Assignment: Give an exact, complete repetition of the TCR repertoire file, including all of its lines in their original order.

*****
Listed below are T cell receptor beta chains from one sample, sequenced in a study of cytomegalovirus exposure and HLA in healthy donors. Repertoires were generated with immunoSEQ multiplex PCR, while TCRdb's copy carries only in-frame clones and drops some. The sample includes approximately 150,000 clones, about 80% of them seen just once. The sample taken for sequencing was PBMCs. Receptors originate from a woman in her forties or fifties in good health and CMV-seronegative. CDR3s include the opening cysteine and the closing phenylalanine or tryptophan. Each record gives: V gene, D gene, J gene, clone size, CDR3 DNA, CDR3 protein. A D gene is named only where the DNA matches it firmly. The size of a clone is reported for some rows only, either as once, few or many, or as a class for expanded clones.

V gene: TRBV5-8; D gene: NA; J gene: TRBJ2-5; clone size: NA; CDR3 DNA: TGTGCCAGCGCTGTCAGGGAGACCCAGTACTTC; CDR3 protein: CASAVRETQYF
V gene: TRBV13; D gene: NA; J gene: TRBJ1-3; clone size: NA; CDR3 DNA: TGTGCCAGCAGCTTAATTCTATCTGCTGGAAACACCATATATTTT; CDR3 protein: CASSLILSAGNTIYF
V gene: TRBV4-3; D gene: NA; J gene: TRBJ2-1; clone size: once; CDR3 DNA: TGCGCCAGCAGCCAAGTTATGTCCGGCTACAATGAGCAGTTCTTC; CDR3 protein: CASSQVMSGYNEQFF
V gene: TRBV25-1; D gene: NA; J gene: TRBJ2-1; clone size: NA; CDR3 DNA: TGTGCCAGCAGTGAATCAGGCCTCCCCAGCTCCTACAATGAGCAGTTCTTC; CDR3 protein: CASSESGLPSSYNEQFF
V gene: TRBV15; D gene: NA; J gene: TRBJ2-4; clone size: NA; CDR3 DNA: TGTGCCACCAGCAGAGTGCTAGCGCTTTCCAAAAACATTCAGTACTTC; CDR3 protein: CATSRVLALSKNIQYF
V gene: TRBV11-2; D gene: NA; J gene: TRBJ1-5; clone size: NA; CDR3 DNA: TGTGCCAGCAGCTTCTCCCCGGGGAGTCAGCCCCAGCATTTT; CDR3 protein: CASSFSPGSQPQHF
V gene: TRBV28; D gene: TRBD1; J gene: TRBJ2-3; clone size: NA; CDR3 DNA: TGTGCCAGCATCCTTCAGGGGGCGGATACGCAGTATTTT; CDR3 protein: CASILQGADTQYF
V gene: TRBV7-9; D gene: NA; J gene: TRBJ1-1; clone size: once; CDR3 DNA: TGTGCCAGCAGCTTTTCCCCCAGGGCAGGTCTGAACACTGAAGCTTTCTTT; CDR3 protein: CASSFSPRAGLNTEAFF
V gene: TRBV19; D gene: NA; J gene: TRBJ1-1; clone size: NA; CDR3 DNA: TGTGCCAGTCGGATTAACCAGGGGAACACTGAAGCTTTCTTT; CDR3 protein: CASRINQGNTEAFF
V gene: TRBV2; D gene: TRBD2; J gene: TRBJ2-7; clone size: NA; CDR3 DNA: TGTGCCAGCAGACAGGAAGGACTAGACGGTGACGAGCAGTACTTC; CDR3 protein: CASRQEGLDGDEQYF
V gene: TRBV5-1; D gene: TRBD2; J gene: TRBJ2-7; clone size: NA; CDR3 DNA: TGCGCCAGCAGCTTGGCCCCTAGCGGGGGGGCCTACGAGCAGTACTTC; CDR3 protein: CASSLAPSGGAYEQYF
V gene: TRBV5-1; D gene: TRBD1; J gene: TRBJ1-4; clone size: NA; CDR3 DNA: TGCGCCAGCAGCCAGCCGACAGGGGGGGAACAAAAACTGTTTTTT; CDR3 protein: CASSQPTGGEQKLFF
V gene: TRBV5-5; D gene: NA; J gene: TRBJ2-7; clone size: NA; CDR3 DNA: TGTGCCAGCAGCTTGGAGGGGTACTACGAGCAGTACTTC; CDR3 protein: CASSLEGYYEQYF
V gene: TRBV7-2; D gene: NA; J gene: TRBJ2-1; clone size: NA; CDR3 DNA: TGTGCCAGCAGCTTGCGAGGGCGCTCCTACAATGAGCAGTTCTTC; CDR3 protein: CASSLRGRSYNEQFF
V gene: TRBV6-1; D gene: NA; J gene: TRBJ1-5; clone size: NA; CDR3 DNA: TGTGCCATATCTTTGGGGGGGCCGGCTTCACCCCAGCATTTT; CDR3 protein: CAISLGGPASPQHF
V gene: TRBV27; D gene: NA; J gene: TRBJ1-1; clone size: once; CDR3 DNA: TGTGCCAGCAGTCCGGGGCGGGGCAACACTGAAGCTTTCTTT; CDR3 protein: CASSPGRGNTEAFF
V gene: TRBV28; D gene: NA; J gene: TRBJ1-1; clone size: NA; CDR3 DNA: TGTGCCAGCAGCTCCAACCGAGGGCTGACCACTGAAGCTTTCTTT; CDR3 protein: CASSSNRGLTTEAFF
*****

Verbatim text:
Listed below are T cell receptor beta chains from one sample, sequenced in a study of cytomegalovirus exposure and HLA in healthy donors. Repertoires were generated with immunoSEQ multiplex PCR, while TCRdb's copy carries only in-frame clones and drops some. The sample includes approximately 150,000 clones, about 80% of them seen just once. The sample taken for sequencing was PBMCs. Receptors originate from a woman in her forties or fifties in good health and CMV-seronegative. CDR3s include the opening cysteine and the closing phenylalanine or tryptophan. Each record gives: V gene, D gene, J gene, clone size, CDR3 DNA, CDR3 protein. A D gene is named only where the DNA matches it firmly. The size of a clone is reported for some rows only, either as once, few or many, or as a class for expanded clones.

V gene: TRBV5-8; D gene: NA; J gene: TRBJ2-5; clone size: NA; CDR3 DNA: TGTGCCAGCGCTGTCAGGGAGACCCAGTACTTC; CDR3 protein: CASAVRETQYF
V gene: TRBV13; D gene: NA; J gene: TRBJ1-3; clone size: NA; CDR3 DNA: TGTGCCAGCAGCTTAATTCTATCTGCTGGAAACACCATATATTTT; CDR3 protein: CASSLILSAGNTIYF
V gene: TRBV4-3; D gene: NA; J gene: TRBJ2-1; clone size: once; CDR3 DNA: TGCGCCAGCAGCCAAGTTATGTCCGGCTACAATGAGCAGTTCTTC; CDR3 protein: CASSQVMSGYNEQFF
V gene: TRBV25-1; D gene: NA; J gene: TRBJ2-1; clone size: NA; CDR3 DNA: TGTGCCAGCAGTGAATCAGGCCTCCCCAGCTCCTACAATGAGCAGTTCTTC; CDR3 protein: CASSESGLPSSYNEQFF
V gene: TRBV15; D gene: NA; J gene: TRBJ2-4; clone size: NA; CDR3 DNA: TGTGCCACCAGCAGAGTGCTAGCGCTTTCCAAAAACATTCAGTACTTC; CDR3 protein: CATSRVLALSKNIQYF
V gene: TRBV11-2; D gene: NA; J gene: TRBJ1-5; clone size: NA; CDR3 DNA: TGTGCCAGCAGCTTCTCCCCGGGGAGTCAGCCCCAGCATTTT; CDR3 protein: CASSFSPGSQPQHF
V gene: TRBV28; D gene: TRBD1; J gene: TRBJ2-3; clone size: NA; CDR3 DNA: TGTGCCAGCATCCTTCAGGGGGCGGATACGCAGTATTTT; CDR3 protein: CASILQGADTQYF
V gene: TRBV7-9; D gene: NA; J gene: TRBJ1-1; clone size: once; CDR3 DNA: TGTGCCAGCAGCTTTTCCCCCAGGGCAGGTCTGAACACTGAAGCTTTCTTT; CDR3 protein: CASSFSPRAGLNTEAFF
V gene: TRBV19; D gene: NA; J gene: TRBJ1-1; clone size: NA; CDR3 DNA: TGTGCCAGTCGGATTAACCAGGGGAACACTGAAGCTTTCTTT; CDR3 protein: CASRINQGNTEAFF
V gene: TRBV2; D gene: TRBD2; J gene: TRBJ2-7; clone size: NA; CDR3 DNA: TGTGCCAGCAGACAGGAAGGACTAGACGGTGACGAGCAGTACTTC; CDR3 protein: CASRQEGLDGDEQYF
V gene: TRBV5-1; D gene: TRBD2; J gene: TRBJ2-7; clone size: NA; CDR3 DNA: TGCGCCAGCAGCTTGGCCCCTAGCGGGGGGGCCTACGAGCAGTACTTC; CDR3 protein: CASSLAPSGGAYEQYF
V gene: TRBV5-1; D gene: TRBD1; J gene: TRBJ1-4; clone size: NA; CDR3 DNA: TGCGCCAGCAGCCAGCCGACAGGGGGGGAACAAAAACTGTTTTTT; CDR3 protein: CASSQPTGGEQKLFF
V gene: TRBV5-5; D gene: NA; J gene: TRBJ2-7; clone size: NA; CDR3 DNA: TGTGCCAGCAGCTTGGAGGGGTACTACGAGCAGTACTTC; CDR3 protein: CASSLEGYYEQYF
V gene: TRBV7-2; D gene: NA; J gene: TRBJ2-1; clone size: NA; CDR3 DNA: TGTGCCAGCAGCTTGCGAGGGCGCTCCTACAATGAGCAGTTCTTC; CDR3 protein: CASSLRGRSYNEQFF
V gene: TRBV6-1; D gene: NA; J gene: TRBJ1-5; clone size: NA; CDR3 DNA: TGTGCCATATCTTTGGGGGGGCCGGCTTCACCCCAGCATTTT; CDR3 protein: CAISLGGPASPQHF
V gene: TRBV27; D gene: NA; J gene: TRBJ1-1; clone size: once; CDR3 DNA: TGTGCCAGCAGTCCGGGGCGGGGCAACACTGAAGCTTTCTTT; CDR3 protein: CASSPGRGNTEAFF
V gene: TRBV28; D gene: NA; J gene: TRBJ1-1; clone size: NA; CDR3 DNA: TGTGCCAGCAGCTCCAACCGAGGGCTGACCACTGAAGCTTTCTTT; CDR3 protein: CASSSNRGLTTEAFF